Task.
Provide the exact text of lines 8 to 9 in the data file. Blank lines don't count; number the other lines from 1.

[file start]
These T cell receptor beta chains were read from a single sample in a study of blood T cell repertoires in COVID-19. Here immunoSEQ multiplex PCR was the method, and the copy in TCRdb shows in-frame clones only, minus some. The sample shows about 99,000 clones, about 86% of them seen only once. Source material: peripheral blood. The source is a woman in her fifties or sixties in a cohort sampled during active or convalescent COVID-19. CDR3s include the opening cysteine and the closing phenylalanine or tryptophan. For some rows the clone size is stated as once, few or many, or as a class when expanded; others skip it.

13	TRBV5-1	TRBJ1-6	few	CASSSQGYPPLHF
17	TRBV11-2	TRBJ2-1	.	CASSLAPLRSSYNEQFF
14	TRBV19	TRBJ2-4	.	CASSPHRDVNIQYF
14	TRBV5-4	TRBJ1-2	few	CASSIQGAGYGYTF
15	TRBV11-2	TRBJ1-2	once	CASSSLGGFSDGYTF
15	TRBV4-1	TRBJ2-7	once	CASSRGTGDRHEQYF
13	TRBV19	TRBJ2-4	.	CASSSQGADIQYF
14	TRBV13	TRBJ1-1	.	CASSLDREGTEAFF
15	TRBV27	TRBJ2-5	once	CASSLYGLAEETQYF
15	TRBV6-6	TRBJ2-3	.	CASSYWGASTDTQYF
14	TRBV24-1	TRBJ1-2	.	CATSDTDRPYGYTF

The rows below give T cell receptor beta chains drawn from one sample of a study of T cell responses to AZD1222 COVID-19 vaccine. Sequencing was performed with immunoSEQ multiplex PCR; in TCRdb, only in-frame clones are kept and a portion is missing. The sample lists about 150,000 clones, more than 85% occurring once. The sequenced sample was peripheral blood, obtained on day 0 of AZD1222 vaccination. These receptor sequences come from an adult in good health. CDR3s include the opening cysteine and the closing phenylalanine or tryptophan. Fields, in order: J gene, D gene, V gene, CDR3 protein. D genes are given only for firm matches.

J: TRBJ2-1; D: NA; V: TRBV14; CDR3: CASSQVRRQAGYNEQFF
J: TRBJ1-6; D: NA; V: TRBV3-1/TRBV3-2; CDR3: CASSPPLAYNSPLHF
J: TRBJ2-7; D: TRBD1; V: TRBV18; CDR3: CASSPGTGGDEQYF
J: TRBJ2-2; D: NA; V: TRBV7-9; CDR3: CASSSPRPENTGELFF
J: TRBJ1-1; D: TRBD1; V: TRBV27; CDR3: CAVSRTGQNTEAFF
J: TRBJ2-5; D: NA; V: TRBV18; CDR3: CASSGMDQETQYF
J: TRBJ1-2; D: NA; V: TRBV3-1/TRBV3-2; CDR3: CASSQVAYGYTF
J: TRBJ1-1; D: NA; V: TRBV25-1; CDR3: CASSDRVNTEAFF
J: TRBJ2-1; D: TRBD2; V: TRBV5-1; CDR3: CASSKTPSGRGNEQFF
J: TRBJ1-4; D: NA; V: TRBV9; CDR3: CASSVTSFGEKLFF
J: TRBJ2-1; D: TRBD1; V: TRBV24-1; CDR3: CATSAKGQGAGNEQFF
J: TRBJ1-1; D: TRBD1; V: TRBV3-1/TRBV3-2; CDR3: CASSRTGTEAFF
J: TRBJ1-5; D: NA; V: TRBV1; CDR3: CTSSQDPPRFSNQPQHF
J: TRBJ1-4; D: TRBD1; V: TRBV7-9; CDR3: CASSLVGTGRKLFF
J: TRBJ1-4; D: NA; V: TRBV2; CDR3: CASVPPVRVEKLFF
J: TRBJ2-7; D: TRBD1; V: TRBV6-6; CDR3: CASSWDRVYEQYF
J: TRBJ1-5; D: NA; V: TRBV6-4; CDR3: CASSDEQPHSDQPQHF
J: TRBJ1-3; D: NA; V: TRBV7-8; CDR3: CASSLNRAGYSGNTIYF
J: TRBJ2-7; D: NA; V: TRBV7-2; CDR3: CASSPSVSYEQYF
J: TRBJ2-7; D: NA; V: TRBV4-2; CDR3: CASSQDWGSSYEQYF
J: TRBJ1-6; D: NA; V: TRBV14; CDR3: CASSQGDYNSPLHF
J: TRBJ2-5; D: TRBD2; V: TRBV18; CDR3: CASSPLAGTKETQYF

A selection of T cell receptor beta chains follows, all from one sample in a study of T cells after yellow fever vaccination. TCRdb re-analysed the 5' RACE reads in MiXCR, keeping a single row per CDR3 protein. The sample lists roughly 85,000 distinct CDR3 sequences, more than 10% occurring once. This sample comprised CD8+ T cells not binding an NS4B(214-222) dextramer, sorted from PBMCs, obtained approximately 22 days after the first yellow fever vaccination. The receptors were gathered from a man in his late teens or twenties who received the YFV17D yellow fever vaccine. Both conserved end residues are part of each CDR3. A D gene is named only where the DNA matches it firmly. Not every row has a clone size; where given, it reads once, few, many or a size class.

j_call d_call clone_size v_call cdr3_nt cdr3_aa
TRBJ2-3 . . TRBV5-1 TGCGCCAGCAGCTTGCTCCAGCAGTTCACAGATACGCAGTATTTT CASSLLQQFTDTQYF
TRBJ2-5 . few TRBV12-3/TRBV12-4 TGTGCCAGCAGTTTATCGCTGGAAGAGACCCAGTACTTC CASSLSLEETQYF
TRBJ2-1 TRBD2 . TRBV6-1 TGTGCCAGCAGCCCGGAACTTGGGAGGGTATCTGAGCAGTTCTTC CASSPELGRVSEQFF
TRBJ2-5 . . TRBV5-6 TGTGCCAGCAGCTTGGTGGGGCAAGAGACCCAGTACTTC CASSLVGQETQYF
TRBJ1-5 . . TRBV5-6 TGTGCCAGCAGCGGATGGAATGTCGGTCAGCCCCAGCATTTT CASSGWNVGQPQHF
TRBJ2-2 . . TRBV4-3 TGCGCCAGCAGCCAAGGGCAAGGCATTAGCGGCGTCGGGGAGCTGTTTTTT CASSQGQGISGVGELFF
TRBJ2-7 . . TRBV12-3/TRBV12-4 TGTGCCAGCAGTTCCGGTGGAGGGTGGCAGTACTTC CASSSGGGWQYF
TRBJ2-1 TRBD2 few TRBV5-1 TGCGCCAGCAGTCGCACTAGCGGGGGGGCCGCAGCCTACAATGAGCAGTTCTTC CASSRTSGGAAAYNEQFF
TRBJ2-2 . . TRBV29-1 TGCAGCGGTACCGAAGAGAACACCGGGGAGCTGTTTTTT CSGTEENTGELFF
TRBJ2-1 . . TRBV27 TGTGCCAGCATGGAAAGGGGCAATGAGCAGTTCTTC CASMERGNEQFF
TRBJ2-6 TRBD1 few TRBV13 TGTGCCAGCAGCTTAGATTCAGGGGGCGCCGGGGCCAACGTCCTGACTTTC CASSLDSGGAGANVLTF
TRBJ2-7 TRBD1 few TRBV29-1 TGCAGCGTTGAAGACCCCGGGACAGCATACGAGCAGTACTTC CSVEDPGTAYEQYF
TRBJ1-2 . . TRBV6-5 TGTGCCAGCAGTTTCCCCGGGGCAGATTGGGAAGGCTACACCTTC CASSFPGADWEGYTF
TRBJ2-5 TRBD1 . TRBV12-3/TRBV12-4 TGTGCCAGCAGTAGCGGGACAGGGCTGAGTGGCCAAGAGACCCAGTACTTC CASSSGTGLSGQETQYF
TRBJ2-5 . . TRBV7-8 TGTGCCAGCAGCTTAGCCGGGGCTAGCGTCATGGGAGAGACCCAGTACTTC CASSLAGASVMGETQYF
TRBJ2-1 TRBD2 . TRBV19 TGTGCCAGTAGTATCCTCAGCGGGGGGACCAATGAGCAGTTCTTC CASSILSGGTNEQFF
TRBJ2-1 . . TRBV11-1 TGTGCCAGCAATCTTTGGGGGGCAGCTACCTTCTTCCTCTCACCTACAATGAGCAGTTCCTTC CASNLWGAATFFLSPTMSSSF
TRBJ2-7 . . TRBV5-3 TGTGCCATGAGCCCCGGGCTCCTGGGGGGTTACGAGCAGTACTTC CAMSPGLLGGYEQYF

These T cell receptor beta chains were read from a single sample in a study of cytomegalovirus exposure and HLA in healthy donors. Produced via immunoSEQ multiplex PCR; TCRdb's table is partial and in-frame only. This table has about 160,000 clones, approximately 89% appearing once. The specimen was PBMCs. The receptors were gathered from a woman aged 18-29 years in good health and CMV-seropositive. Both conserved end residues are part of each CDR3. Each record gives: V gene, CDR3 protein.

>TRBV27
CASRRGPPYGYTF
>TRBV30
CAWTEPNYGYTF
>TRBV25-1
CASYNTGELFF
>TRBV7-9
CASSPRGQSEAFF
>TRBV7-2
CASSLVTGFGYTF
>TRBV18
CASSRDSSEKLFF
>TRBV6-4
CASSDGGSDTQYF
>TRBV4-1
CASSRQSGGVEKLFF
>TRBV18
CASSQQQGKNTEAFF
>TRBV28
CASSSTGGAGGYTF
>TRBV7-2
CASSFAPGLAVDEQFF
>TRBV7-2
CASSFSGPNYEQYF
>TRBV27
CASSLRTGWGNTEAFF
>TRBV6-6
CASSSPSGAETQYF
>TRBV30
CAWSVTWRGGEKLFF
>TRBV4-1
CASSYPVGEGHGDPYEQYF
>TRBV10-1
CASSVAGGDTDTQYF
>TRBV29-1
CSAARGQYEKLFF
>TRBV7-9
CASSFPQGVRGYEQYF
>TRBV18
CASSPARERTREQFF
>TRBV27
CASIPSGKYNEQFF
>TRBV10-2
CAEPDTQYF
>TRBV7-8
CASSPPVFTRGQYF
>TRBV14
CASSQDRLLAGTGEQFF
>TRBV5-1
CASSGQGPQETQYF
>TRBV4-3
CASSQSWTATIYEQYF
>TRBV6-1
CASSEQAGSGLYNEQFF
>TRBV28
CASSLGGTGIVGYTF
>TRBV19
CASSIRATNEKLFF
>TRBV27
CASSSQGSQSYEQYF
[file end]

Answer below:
13	TRBV19	TRBJ2-4	.	CASSSQGADIQYF
14	TRBV13	TRBJ1-1	.	CASSLDREGTEAFF